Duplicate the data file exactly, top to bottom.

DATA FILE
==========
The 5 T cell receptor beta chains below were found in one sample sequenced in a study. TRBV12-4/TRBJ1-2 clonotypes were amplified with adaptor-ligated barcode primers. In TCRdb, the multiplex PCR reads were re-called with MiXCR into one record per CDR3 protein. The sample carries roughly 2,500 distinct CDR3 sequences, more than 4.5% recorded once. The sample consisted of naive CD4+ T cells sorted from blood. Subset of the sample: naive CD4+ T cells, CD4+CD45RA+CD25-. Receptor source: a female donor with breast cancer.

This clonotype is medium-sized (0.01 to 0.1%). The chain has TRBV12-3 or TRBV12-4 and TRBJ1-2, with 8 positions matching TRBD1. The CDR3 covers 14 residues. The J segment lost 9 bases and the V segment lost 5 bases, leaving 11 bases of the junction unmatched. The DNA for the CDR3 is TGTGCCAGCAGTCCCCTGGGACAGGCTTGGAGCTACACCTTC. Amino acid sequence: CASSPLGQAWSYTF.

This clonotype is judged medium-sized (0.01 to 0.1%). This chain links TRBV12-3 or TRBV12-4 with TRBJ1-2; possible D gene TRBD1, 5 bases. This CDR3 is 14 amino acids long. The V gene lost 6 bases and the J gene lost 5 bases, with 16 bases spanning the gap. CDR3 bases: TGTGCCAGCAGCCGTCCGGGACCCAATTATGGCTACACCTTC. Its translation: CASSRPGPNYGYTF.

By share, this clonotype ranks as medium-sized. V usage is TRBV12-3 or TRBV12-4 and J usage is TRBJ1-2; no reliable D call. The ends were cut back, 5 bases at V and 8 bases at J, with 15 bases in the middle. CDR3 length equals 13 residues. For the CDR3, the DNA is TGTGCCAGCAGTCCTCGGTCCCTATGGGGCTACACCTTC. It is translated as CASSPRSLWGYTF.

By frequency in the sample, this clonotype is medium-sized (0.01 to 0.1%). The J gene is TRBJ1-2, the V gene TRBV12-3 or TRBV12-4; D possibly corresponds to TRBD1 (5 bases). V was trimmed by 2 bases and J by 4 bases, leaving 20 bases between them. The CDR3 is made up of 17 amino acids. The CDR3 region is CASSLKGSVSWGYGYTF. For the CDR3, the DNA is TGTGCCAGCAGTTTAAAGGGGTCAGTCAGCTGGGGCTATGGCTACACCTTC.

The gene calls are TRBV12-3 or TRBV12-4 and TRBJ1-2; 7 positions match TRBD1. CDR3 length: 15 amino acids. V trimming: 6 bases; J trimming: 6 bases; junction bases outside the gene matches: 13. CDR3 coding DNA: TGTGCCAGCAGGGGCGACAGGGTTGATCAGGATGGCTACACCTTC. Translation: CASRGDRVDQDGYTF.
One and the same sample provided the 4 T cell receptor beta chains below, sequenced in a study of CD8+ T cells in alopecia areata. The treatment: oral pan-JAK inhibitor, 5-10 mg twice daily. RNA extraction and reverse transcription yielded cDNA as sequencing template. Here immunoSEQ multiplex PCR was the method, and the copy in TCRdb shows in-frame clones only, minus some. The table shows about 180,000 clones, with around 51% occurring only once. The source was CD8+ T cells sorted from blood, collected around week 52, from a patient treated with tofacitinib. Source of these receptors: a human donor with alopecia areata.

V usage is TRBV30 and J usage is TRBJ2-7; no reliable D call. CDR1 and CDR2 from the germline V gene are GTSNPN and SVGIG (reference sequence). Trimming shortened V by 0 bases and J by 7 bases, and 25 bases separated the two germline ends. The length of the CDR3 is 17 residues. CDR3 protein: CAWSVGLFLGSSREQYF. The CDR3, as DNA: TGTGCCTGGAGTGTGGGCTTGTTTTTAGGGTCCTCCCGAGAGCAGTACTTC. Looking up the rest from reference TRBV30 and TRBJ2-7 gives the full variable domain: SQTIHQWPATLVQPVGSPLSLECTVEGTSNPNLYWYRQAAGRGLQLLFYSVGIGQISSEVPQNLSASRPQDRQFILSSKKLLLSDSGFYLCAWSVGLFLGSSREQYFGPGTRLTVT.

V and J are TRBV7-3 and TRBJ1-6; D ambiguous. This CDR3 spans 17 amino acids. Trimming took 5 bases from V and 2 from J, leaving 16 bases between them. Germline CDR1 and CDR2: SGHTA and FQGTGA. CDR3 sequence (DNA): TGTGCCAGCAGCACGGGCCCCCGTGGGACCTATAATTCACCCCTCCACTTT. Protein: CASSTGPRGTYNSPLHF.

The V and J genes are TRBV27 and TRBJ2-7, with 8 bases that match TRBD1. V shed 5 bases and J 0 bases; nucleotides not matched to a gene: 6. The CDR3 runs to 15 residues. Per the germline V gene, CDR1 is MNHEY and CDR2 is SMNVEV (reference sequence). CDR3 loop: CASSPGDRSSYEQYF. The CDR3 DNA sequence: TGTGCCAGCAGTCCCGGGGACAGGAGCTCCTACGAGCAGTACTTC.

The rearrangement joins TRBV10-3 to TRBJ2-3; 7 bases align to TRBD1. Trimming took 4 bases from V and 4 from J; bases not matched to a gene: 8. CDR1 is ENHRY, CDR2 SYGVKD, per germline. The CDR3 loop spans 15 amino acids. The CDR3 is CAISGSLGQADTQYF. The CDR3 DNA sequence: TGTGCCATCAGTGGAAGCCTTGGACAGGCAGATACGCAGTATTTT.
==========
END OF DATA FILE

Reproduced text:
The 5 T cell receptor beta chains below were found in one sample sequenced in a study. TRBV12-4/TRBJ1-2 clonotypes were amplified with adaptor-ligated barcode primers. In TCRdb, the multiplex PCR reads were re-called with MiXCR into one record per CDR3 protein. The sample carries roughly 2,500 distinct CDR3 sequences, more than 4.5% recorded once. The sample consisted of naive CD4+ T cells sorted from blood. Subset of the sample: naive CD4+ T cells, CD4+CD45RA+CD25-. Receptor source: a female donor with breast cancer.

This clonotype is medium-sized (0.01 to 0.1%). The chain has TRBV12-3 or TRBV12-4 and TRBJ1-2, with 8 positions matching TRBD1. The CDR3 covers 14 residues. The J segment lost 9 bases and the V segment lost 5 bases, leaving 11 bases of the junction unmatched. The DNA for the CDR3 is TGTGCCAGCAGTCCCCTGGGACAGGCTTGGAGCTACACCTTC. Amino acid sequence: CASSPLGQAWSYTF.

This clonotype is judged medium-sized (0.01 to 0.1%). This chain links TRBV12-3 or TRBV12-4 with TRBJ1-2; possible D gene TRBD1, 5 bases. This CDR3 is 14 amino acids long. The V gene lost 6 bases and the J gene lost 5 bases, with 16 bases spanning the gap. CDR3 bases: TGTGCCAGCAGCCGTCCGGGACCCAATTATGGCTACACCTTC. Its translation: CASSRPGPNYGYTF.

By share, this clonotype ranks as medium-sized. V usage is TRBV12-3 or TRBV12-4 and J usage is TRBJ1-2; no reliable D call. The ends were cut back, 5 bases at V and 8 bases at J, with 15 bases in the middle. CDR3 length equals 13 residues. For the CDR3, the DNA is TGTGCCAGCAGTCCTCGGTCCCTATGGGGCTACACCTTC. It is translated as CASSPRSLWGYTF.

By frequency in the sample, this clonotype is medium-sized (0.01 to 0.1%). The J gene is TRBJ1-2, the V gene TRBV12-3 or TRBV12-4; D possibly corresponds to TRBD1 (5 bases). V was trimmed by 2 bases and J by 4 bases, leaving 20 bases between them. The CDR3 is made up of 17 amino acids. The CDR3 region is CASSLKGSVSWGYGYTF. For the CDR3, the DNA is TGTGCCAGCAGTTTAAAGGGGTCAGTCAGCTGGGGCTATGGCTACACCTTC.

The gene calls are TRBV12-3 or TRBV12-4 and TRBJ1-2; 7 positions match TRBD1. CDR3 length: 15 amino acids. V trimming: 6 bases; J trimming: 6 bases; junction bases outside the gene matches: 13. CDR3 coding DNA: TGTGCCAGCAGGGGCGACAGGGTTGATCAGGATGGCTACACCTTC. Translation: CASRGDRVDQDGYTF.
One and the same sample provided the 4 T cell receptor beta chains below, sequenced in a study of CD8+ T cells in alopecia areata. The treatment: oral pan-JAK inhibitor, 5-10 mg twice daily. RNA extraction and reverse transcription yielded cDNA as sequencing template. Here immunoSEQ multiplex PCR was the method, and the copy in TCRdb shows in-frame clones only, minus some. The table shows about 180,000 clones, with around 51% occurring only once. The source was CD8+ T cells sorted from blood, collected around week 52, from a patient treated with tofacitinib. Source of these receptors: a human donor with alopecia areata.

V usage is TRBV30 and J usage is TRBJ2-7; no reliable D call. CDR1 and CDR2 from the germline V gene are GTSNPN and SVGIG (reference sequence). Trimming shortened V by 0 bases and J by 7 bases, and 25 bases separated the two germline ends. The length of the CDR3 is 17 residues. CDR3 protein: CAWSVGLFLGSSREQYF. The CDR3, as DNA: TGTGCCTGGAGTGTGGGCTTGTTTTTAGGGTCCTCCCGAGAGCAGTACTTC. Looking up the rest from reference TRBV30 and TRBJ2-7 gives the full variable domain: SQTIHQWPATLVQPVGSPLSLECTVEGTSNPNLYWYRQAAGRGLQLLFYSVGIGQISSEVPQNLSASRPQDRQFILSSKKLLLSDSGFYLCAWSVGLFLGSSREQYFGPGTRLTVT.

V and J are TRBV7-3 and TRBJ1-6; D ambiguous. This CDR3 spans 17 amino acids. Trimming took 5 bases from V and 2 from J, leaving 16 bases between them. Germline CDR1 and CDR2: SGHTA and FQGTGA. CDR3 sequence (DNA): TGTGCCAGCAGCACGGGCCCCCGTGGGACCTATAATTCACCCCTCCACTTT. Protein: CASSTGPRGTYNSPLHF.

The V and J genes are TRBV27 and TRBJ2-7, with 8 bases that match TRBD1. V shed 5 bases and J 0 bases; nucleotides not matched to a gene: 6. The CDR3 runs to 15 residues. Per the germline V gene, CDR1 is MNHEY and CDR2 is SMNVEV (reference sequence). CDR3 loop: CASSPGDRSSYEQYF. The CDR3 DNA sequence: TGTGCCAGCAGTCCCGGGGACAGGAGCTCCTACGAGCAGTACTTC.

The rearrangement joins TRBV10-3 to TRBJ2-3; 7 bases align to TRBD1. Trimming took 4 bases from V and 4 from J; bases not matched to a gene: 8. CDR1 is ENHRY, CDR2 SYGVKD, per germline. The CDR3 loop spans 15 amino acids. The CDR3 is CAISGSLGQADTQYF. The CDR3 DNA sequence: TGTGCCATCAGTGGAAGCCTTGGACAGGCAGATACGCAGTATTTT.